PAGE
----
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john stones 121/02/2020 13:40:35
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11102 forum posts
1498 photos

Bought a model of someone, the servo screws have been threadlocked, doesn't appear to be a solvent, what's the thinking ? soldering iron tip, would I ruin the servo with the heat ?

Simon Chaddock21/02/2020 13:48:17
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5608 forum posts
2972 photos

john

I presume you mean the screws holding the servo. I doubt if touching the screws long enough to soften the thread lock would damage the servo. It might damage the grommet, if there is one, but that is replaceable.

john stones 121/02/2020 13:52:57
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11102 forum posts
1498 photos

Screw holding the horn on Simon, it's well stuck.

Denis Watkins21/02/2020 14:29:46
4168 forum posts
82 photos

If John Stones comes on here asking for help, then it has to be a real problem

You are almost doomed to damage the servo, as you well realise John

My own desperate measure would be to sacrifice the servo arm

Cutting slots down to split the arm off, then fit a new arm

john stones 121/02/2020 14:53:21
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11102 forum posts
1498 photos

Yep I feared the nurse, it's a top servo and a great big metal horn, dreading looking at the ailerons. sad

J D 821/02/2020 14:54:48
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1384 forum posts
79 photos

Shock loading, tapping the screwdriver with a small hammer as you try to turn the screw may make it release if it is threadlocked and not fixed with something else like super glue.

wingcoax21/02/2020 15:31:09
73 forum posts

Hopefully it will be 242 (blue) and should move with only a bit of shock.

PatMc21/02/2020 16:00:26
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4318 forum posts
524 photos

If the servo is out of the model or you can remove it, try leaving it in the freezer for 30 mins or so then heat the screw with a soldering iron for just a few secs or carefully hold the servo arm in a cup of boiling hot water. The sudden changes in temps may give enough variation to do the trick.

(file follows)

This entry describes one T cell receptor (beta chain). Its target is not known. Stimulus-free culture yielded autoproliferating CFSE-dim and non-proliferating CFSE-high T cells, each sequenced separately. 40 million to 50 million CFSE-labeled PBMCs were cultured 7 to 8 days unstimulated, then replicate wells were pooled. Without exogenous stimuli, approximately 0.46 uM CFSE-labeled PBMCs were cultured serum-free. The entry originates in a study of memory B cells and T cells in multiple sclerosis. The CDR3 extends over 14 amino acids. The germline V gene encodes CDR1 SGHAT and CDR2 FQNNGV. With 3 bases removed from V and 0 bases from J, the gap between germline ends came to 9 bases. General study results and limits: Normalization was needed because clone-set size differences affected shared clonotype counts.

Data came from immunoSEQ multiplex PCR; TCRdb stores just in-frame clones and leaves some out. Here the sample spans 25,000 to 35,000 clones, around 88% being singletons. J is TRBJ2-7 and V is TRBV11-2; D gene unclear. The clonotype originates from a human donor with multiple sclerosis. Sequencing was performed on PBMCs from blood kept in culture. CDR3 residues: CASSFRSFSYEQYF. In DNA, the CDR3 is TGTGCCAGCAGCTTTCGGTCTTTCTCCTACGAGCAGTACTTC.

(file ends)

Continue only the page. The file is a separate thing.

Nigel Dell21/02/2020 16:50:25
409 forum posts
40 photos
Posted by PatMc on 21/02/2020 16:00:26:

If the servo is out of the model or you can remove it, try leaving it in the freezer for 30 mins or so then heat the screw with a soldering iron for just a few secs or carefully hold the servo arm in a cup of boiling hot water. The sudden changes in temps may give enough variation to do the trick.

I concur have done it this way with success, sometimes just a few seconds of the soldering iron without the freezing works fine, is it a metal geared servo?

You can afford a little more time with the heat, also a small point but using a pointed bit seems to work easier than a flat blade bit but only in minimising the damage done to the horn for me.

Andrew Calcutt21/02/2020 17:15:14
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41 forum posts
1 photos

Hold the arm in a vice and use an impact driver on it,make sure it is the right screwdriver bit.

Martin Harris21/02/2020 17:24:52
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9154 forum posts
229 photos

If they've used threadlock then I'm assuming it's a metal geared servo? Localised heat from a soldering iron on the screw head shouldn't hurt the servo unless you leave the iron on for a very long time.

Joe Beavis21/02/2020 17:43:30
100 forum posts

I am guessing that the thread is M3 ish, and the screwhead socket is now in less than new condition. I would favour Dremelling a new screw slot, preferably inline with the arm - you may be able to save it, select a screwdriver with the widest blade that will fit, grind it if necessary to really fit the slot, and apply steadily increasing torque. If you can hold it in the vice, that's good. If it is Loctite, then any heat will help. Also, if it is Loctite, I would not use an impact driver. It yields best to steady and overwhelming force! Good luck!

john stones 121/02/2020 19:19:03
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11102 forum posts
1498 photos

Ground a dremel wheel down first then slotted it, out it popped and I can't see any threadlock on it, all the others had and they came out easy. dont know

Stephen Smith 1422/02/2020 18:59:26
180 forum posts

Always use socket head screws on metal geared servos, can tighten them to the correct torque easily and are easy to remove.

john stones 122/02/2020 19:01:12
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11102 forum posts
1498 photos
Posted by Stephen Smith 14 on 22/02/2020 18:59:26:

Always use socket head screws on metal geared servos, can tighten them to the correct torque easily and are easy to remove.

Agree, replaced em.

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